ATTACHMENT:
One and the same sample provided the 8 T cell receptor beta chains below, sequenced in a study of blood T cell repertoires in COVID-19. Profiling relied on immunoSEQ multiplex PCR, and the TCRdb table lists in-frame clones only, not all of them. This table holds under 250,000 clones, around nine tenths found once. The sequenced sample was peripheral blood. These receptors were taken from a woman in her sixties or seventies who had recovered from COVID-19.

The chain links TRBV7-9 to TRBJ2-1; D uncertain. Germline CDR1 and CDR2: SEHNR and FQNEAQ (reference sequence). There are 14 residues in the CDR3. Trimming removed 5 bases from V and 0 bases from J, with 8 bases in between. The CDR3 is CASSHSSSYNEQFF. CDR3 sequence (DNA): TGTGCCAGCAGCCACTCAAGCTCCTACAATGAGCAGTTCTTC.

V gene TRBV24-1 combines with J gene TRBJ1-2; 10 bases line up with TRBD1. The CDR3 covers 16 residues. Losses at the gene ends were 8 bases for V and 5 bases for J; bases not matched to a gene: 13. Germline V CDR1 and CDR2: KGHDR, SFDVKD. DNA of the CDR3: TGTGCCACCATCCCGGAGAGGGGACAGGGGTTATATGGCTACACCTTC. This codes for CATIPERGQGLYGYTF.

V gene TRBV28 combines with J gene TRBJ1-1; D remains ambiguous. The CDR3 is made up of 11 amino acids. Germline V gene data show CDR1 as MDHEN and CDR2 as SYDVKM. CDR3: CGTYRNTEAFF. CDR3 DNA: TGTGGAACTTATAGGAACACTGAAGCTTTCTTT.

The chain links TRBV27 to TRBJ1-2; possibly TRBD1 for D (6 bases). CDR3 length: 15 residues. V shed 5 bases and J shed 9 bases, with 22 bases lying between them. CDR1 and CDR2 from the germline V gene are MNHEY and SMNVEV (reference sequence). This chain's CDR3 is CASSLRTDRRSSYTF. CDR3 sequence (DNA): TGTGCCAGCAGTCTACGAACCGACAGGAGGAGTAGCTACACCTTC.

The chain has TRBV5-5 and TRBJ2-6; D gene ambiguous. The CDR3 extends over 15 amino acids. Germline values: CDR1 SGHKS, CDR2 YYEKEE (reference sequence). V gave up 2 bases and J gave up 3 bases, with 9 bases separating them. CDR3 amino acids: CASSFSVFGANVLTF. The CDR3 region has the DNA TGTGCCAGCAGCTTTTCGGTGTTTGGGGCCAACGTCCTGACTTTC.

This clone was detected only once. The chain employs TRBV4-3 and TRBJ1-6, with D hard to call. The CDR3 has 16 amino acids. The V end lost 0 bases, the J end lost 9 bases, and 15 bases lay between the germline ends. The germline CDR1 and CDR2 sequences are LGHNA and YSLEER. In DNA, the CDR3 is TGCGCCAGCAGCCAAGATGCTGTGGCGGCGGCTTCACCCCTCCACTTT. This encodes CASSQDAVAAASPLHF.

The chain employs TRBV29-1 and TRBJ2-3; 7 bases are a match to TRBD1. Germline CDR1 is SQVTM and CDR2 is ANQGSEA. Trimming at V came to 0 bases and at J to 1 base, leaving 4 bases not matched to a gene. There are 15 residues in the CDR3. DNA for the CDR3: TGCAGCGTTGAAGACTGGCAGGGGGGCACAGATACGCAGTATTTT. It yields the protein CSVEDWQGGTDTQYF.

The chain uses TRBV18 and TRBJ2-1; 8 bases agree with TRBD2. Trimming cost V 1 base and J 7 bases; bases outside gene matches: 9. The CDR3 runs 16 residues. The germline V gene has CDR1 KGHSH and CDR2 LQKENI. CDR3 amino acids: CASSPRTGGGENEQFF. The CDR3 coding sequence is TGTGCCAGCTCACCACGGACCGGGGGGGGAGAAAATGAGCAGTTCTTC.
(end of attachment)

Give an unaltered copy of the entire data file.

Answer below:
One and the same sample provided the 8 T cell receptor beta chains below, sequenced in a study of blood T cell repertoires in COVID-19. Profiling relied on immunoSEQ multiplex PCR, and the TCRdb table lists in-frame clones only, not all of them. This table holds under 250,000 clones, around nine tenths found once. The sequenced sample was peripheral blood. These receptors were taken from a woman in her sixties or seventies who had recovered from COVID-19.

The chain links TRBV7-9 to TRBJ2-1; D uncertain. Germline CDR1 and CDR2: SEHNR and FQNEAQ (reference sequence). There are 14 residues in the CDR3. Trimming removed 5 bases from V and 0 bases from J, with 8 bases in between. The CDR3 is CASSHSSSYNEQFF. CDR3 sequence (DNA): TGTGCCAGCAGCCACTCAAGCTCCTACAATGAGCAGTTCTTC.

V gene TRBV24-1 combines with J gene TRBJ1-2; 10 bases line up with TRBD1. The CDR3 covers 16 residues. Losses at the gene ends were 8 bases for V and 5 bases for J; bases not matched to a gene: 13. Germline V CDR1 and CDR2: KGHDR, SFDVKD. DNA of the CDR3: TGTGCCACCATCCCGGAGAGGGGACAGGGGTTATATGGCTACACCTTC. This codes for CATIPERGQGLYGYTF.

V gene TRBV28 combines with J gene TRBJ1-1; D remains ambiguous. The CDR3 is made up of 11 amino acids. Germline V gene data show CDR1 as MDHEN and CDR2 as SYDVKM. CDR3: CGTYRNTEAFF. CDR3 DNA: TGTGGAACTTATAGGAACACTGAAGCTTTCTTT.

The chain links TRBV27 to TRBJ1-2; possibly TRBD1 for D (6 bases). CDR3 length: 15 residues. V shed 5 bases and J shed 9 bases, with 22 bases lying between them. CDR1 and CDR2 from the germline V gene are MNHEY and SMNVEV (reference sequence). This chain's CDR3 is CASSLRTDRRSSYTF. CDR3 sequence (DNA): TGTGCCAGCAGTCTACGAACCGACAGGAGGAGTAGCTACACCTTC.

The chain has TRBV5-5 and TRBJ2-6; D gene ambiguous. The CDR3 extends over 15 amino acids. Germline values: CDR1 SGHKS, CDR2 YYEKEE (reference sequence). V gave up 2 bases and J gave up 3 bases, with 9 bases separating them. CDR3 amino acids: CASSFSVFGANVLTF. The CDR3 region has the DNA TGTGCCAGCAGCTTTTCGGTGTTTGGGGCCAACGTCCTGACTTTC.

This clone was detected only once. The chain employs TRBV4-3 and TRBJ1-6, with D hard to call. The CDR3 has 16 amino acids. The V end lost 0 bases, the J end lost 9 bases, and 15 bases lay between the germline ends. The germline CDR1 and CDR2 sequences are LGHNA and YSLEER. In DNA, the CDR3 is TGCGCCAGCAGCCAAGATGCTGTGGCGGCGGCTTCACCCCTCCACTTT. This encodes CASSQDAVAAASPLHF.

The chain employs TRBV29-1 and TRBJ2-3; 7 bases are a match to TRBD1. Germline CDR1 is SQVTM and CDR2 is ANQGSEA. Trimming at V came to 0 bases and at J to 1 base, leaving 4 bases not matched to a gene. There are 15 residues in the CDR3. DNA for the CDR3: TGCAGCGTTGAAGACTGGCAGGGGGGCACAGATACGCAGTATTTT. It yields the protein CSVEDWQGGTDTQYF.

The chain uses TRBV18 and TRBJ2-1; 8 bases agree with TRBD2. Trimming cost V 1 base and J 7 bases; bases outside gene matches: 9. The CDR3 runs 16 residues. The germline V gene has CDR1 KGHSH and CDR2 LQKENI. CDR3 amino acids: CASSPRTGGGENEQFF. The CDR3 coding sequence is TGTGCCAGCTCACCACGGACCGGGGGGGGAGAAAATGAGCAGTTCTTC.